The Podiatry Degree Apprenticeship BSc(Hons) programme is a three-year, full-time degree which is delivered via six 15 week semesters. The programme follows a traditional degree structure of two semesters per calendar year.
As part of the requirements for professional registration the apprentice will engage in a minimum of 1000 hours of clinical placement as an Apprentice Podiatrist, returning to their normal employed role outside of university time.
Alongside their scheduled clinical placement and set academic work on the course, apprentices work with their work-based mentor to make full use of the opportunities to learn within their employed job role.
With support from the employer, apprentices are required to spend a minimum of 20% of paid working hours on studies and be able to evidence this. This is a statutory requirement for apprenticeships and the funding is conditional on this being met. Off-the-job learning includes activities which have not previously been a part of the employed role or furthers apprentice's development into new areas.
- A-levels (BBC)
- BTEC (DMM)
- International Baccalaureate (28 points)
- Access to HE Diploma (Pass with 60 credits)
- All applicants must have passed Level 2 (GCSE) English and Mathematics to be considered for a place
- Applicants will be interviewed as part of selection process
- Offers cannot be made until the candidate has achieved satisfactory Occupational Health and enhanced DBS clearance via the employer
Entry requirements are flexible and assessed on an individual basis - applicants with considerable prior experience in healthcare may receive a lower offer for entry requirements.
Teaching and assessment
Apprentices will study the academic components of the programme alongside students from the Podiatry BSc(Hons) course, and additionally in year two and three of the apprenticeship, with the MSc (pre-registration) Podiatry Degree students, thus enabling active peer support during the apprentice's study.
The teaching and learning activities embedded within the programme aim to meet the needs of all types of learner by using a blended learning approach and utilising a range of learning technologies. A learner-centred approach to learning is underpinned by a variety of methods which include:
- key-note lectures from subject specialists or expert patients
- facilitated workshops
- apprentice/student led case based group work
- presentations using a range of media
- seminars or webinars
- clinical-based activities including simulation and clinical practice placements in a diverse range of settings.
A range of assessment strategies are employed to prepare apprentices for assessment throughout their professional and academic careers. Assessment methods include:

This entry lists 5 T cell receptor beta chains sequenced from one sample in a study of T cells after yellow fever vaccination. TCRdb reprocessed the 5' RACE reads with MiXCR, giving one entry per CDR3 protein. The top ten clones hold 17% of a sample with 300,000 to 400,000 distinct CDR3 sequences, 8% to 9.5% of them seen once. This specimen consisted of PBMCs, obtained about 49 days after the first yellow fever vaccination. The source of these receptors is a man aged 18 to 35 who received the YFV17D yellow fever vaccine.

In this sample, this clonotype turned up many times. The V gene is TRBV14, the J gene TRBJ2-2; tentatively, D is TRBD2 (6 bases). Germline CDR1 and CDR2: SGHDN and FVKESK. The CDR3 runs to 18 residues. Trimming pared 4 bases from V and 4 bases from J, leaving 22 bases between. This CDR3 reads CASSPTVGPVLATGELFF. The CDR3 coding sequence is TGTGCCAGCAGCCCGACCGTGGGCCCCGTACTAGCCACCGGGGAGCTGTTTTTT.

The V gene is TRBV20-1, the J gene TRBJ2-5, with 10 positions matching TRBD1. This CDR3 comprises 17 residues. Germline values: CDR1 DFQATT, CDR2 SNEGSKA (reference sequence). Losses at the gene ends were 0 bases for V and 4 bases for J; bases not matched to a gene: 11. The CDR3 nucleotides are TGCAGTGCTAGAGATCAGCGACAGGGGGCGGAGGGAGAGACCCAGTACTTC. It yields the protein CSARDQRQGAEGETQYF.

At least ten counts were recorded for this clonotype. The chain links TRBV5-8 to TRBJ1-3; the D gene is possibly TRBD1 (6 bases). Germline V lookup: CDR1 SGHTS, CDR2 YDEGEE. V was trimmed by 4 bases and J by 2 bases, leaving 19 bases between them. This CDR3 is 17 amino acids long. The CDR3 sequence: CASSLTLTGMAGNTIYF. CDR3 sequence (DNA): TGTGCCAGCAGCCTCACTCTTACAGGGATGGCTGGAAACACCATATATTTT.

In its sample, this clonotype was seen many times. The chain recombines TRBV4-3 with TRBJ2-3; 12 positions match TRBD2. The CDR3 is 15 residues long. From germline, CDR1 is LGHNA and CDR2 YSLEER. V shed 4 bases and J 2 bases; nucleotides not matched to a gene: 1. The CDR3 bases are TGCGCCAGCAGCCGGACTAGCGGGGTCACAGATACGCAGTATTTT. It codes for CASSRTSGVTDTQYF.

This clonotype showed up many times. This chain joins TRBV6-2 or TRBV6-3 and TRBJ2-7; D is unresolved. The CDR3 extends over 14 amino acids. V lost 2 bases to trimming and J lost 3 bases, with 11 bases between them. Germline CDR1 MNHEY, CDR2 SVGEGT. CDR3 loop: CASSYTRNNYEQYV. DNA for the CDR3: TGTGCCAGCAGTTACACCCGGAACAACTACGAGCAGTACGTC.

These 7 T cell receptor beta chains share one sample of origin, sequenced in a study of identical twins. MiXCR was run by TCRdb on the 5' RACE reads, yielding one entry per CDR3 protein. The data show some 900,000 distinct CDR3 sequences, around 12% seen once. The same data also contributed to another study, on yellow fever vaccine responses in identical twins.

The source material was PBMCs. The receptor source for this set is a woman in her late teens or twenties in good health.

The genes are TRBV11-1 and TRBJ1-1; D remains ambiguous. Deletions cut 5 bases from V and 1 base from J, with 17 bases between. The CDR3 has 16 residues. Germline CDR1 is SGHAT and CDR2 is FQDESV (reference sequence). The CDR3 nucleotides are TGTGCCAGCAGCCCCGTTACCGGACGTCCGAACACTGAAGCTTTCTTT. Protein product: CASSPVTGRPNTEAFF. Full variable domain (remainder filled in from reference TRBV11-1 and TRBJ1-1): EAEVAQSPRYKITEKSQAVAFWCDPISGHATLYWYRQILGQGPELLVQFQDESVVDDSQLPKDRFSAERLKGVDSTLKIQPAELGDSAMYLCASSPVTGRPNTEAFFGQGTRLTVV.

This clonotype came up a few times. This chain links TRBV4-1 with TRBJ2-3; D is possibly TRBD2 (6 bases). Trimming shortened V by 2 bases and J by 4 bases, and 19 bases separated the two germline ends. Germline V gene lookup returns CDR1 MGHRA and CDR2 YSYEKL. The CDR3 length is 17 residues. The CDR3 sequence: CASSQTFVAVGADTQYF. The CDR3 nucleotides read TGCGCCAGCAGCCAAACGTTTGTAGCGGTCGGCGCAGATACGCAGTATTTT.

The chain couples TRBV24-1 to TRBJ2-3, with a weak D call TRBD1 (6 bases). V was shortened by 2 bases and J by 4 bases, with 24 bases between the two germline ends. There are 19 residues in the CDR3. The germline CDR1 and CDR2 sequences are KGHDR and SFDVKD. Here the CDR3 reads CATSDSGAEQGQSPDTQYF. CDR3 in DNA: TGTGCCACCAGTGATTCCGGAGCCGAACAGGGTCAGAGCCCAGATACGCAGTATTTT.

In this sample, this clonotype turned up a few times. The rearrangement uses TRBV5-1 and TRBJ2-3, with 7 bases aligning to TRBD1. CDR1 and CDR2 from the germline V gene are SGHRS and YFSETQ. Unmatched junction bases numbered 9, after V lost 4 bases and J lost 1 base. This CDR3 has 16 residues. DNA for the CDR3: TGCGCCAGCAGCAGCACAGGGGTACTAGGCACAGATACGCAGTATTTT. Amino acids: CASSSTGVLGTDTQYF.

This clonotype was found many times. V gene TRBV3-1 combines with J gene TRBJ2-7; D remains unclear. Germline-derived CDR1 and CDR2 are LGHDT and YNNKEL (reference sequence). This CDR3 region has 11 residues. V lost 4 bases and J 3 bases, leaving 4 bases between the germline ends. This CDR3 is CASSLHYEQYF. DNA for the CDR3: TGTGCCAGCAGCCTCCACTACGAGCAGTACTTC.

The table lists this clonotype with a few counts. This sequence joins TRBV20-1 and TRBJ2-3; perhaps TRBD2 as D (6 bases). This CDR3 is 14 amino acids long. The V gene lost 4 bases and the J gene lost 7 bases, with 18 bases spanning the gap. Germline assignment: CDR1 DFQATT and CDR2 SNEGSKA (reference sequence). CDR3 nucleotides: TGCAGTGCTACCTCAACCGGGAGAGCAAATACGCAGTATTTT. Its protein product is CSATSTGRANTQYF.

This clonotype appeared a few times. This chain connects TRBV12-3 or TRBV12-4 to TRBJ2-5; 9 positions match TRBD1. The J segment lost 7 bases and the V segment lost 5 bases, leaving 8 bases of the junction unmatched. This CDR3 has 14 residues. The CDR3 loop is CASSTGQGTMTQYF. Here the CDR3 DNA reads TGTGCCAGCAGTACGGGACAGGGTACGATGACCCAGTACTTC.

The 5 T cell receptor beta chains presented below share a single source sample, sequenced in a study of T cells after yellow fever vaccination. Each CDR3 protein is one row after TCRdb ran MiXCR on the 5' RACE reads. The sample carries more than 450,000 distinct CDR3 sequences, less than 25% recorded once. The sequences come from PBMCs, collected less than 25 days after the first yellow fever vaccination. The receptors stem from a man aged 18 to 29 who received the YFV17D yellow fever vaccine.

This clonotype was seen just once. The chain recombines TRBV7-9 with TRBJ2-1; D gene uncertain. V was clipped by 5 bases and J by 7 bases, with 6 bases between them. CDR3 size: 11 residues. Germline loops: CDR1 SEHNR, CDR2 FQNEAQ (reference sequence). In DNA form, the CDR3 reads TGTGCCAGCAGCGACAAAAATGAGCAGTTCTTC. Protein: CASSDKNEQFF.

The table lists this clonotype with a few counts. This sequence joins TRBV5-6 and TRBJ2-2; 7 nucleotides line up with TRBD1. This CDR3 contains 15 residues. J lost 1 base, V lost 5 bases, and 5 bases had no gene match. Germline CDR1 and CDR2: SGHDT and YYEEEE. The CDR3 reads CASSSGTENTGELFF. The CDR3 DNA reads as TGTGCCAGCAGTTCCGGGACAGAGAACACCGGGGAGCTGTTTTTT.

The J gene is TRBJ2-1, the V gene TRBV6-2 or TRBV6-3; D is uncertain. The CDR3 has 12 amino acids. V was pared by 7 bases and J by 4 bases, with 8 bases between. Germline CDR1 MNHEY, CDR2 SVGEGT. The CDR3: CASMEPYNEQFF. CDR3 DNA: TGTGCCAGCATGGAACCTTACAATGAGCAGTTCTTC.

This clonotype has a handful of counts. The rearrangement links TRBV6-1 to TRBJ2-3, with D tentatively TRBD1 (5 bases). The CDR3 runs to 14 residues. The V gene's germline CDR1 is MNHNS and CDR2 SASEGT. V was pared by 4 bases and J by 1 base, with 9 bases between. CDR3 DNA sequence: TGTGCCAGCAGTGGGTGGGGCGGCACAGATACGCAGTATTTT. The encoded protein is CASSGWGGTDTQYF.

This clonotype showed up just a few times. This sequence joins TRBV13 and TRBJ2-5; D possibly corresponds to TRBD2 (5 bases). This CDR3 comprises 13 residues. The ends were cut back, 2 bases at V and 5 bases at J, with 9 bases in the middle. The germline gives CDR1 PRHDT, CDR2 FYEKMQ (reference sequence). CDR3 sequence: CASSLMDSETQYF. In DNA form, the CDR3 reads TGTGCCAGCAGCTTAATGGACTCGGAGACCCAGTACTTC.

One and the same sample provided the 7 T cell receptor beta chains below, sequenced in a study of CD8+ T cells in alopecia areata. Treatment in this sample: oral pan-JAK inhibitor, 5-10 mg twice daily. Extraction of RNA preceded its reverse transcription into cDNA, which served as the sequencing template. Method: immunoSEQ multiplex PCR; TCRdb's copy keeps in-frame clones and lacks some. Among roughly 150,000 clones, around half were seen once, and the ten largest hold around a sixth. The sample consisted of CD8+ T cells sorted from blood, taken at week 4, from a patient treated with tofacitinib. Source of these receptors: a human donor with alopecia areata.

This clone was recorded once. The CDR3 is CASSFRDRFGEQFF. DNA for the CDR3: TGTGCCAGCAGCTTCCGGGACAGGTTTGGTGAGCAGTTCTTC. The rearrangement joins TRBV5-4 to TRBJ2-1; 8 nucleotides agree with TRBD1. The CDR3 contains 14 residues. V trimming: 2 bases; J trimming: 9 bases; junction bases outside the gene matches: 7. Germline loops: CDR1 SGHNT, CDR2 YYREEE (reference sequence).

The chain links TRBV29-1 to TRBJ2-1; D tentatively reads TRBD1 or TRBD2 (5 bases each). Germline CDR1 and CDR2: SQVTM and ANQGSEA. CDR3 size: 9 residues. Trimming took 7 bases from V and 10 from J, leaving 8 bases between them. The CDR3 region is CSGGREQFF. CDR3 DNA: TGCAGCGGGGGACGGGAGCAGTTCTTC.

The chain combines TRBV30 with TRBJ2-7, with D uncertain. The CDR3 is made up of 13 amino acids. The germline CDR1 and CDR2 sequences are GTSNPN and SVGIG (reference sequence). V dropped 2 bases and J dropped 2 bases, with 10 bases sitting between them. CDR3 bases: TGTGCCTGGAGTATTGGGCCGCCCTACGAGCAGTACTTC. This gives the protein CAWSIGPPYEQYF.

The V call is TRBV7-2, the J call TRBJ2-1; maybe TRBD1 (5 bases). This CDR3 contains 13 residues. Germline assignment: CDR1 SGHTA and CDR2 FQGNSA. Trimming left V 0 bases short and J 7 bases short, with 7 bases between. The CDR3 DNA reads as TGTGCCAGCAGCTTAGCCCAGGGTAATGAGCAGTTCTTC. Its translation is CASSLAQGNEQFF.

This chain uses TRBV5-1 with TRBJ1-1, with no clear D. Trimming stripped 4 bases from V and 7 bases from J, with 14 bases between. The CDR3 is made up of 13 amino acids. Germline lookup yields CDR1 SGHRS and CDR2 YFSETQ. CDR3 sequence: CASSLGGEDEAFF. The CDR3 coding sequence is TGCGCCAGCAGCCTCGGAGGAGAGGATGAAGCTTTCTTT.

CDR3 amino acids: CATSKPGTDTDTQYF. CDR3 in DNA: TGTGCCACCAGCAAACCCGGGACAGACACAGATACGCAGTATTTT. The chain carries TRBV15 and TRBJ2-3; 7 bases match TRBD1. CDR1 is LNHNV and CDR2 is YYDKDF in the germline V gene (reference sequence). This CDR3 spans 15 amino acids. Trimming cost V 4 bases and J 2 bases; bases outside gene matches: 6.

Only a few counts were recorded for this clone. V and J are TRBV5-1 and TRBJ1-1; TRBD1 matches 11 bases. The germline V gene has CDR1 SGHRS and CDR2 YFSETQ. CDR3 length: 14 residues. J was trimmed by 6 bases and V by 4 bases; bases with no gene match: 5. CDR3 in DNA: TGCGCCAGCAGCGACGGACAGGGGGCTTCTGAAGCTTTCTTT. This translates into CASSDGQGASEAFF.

- written examinations
- research plans
- research papers
- professional development portfolios
- case-based essays
- online examinations
- practical clinical assessment (including OSCEs, practical exams and clinical exams)
Upon completion of the qualification apprentices must complete an End Point Assessment (EPA) comprised of:
- a portfolio of workplace evidence
- demonstration of practice
- professional discussion.
Employer and apprentice commitments
In order to deliver the programme, the employer undertakes to:
- conduct a workplace induction and set out a contract of employment
- provide an appropriately qualified workplace mentor to support the apprentice
- attend apprentice's progress review (twice a year)
- ensure that an Occupational Health Screening and an enhanced Disclosure and Barring Service (DBS) check has been undertaken by the employer
- release apprentice for scheduled off-the-job learning
- have an Apprenticeship Agreement in place from the start of the programme.
Throughout the programme, apprentices will:
- attend the workplace for the agreed pattern as set out in the employment contract
- record all training sessions and off-the-job learning
- attend scheduled university learning sessions and complete all assessments as required by the university and End Point Assessment Organisation
- behave in a safe and responsible manner at the workplace and university
- engage with regular progress reviews
- complete, throughout the apprenticeship, a professional development portfolio.
Fees and funding information for apprentices
As an apprentice the cost of your learning programme is covered by your employer through their Digital Apprenticeship Service (DAS) account.
Higher and degree level apprentices are not eligible for any element of student finance. This is because they receive a salary instead of the student loan package. However, if you are experiencing any financial difficulties, please contact the Student Advice Service on 01273 642 888.
Apprentices studying at Higher and degree level may be able to access funding in relation to additional support but this is available through the university and not Disabled Students Allowance. Apprentices may also be able to apply for Access to Work funding for work-based equipment and software. Please contact the Disability and Dyslexia team on 01273 643 799.
Living costs and benefits
Higher and degree level apprentices must fulfil the standard eligibility criteria in order to apply for means tested benefits such as Universal Credit, Child Tax Credit and Housing Benefit. If you have any questions about entitlement to benefits, please contact the Student Advice Service on 01273 643 888.
Higher and degree level apprentices who are undertaking a full-time mode of study can be treated as being exempt from paying Council Tax. Although some programmes require study on a day-release arrangement, this can still be classed as full-time study. You will need to obtain a letter from the Student Information Desk at any campus and send this to your Council Tax department when you enrol on the programme.
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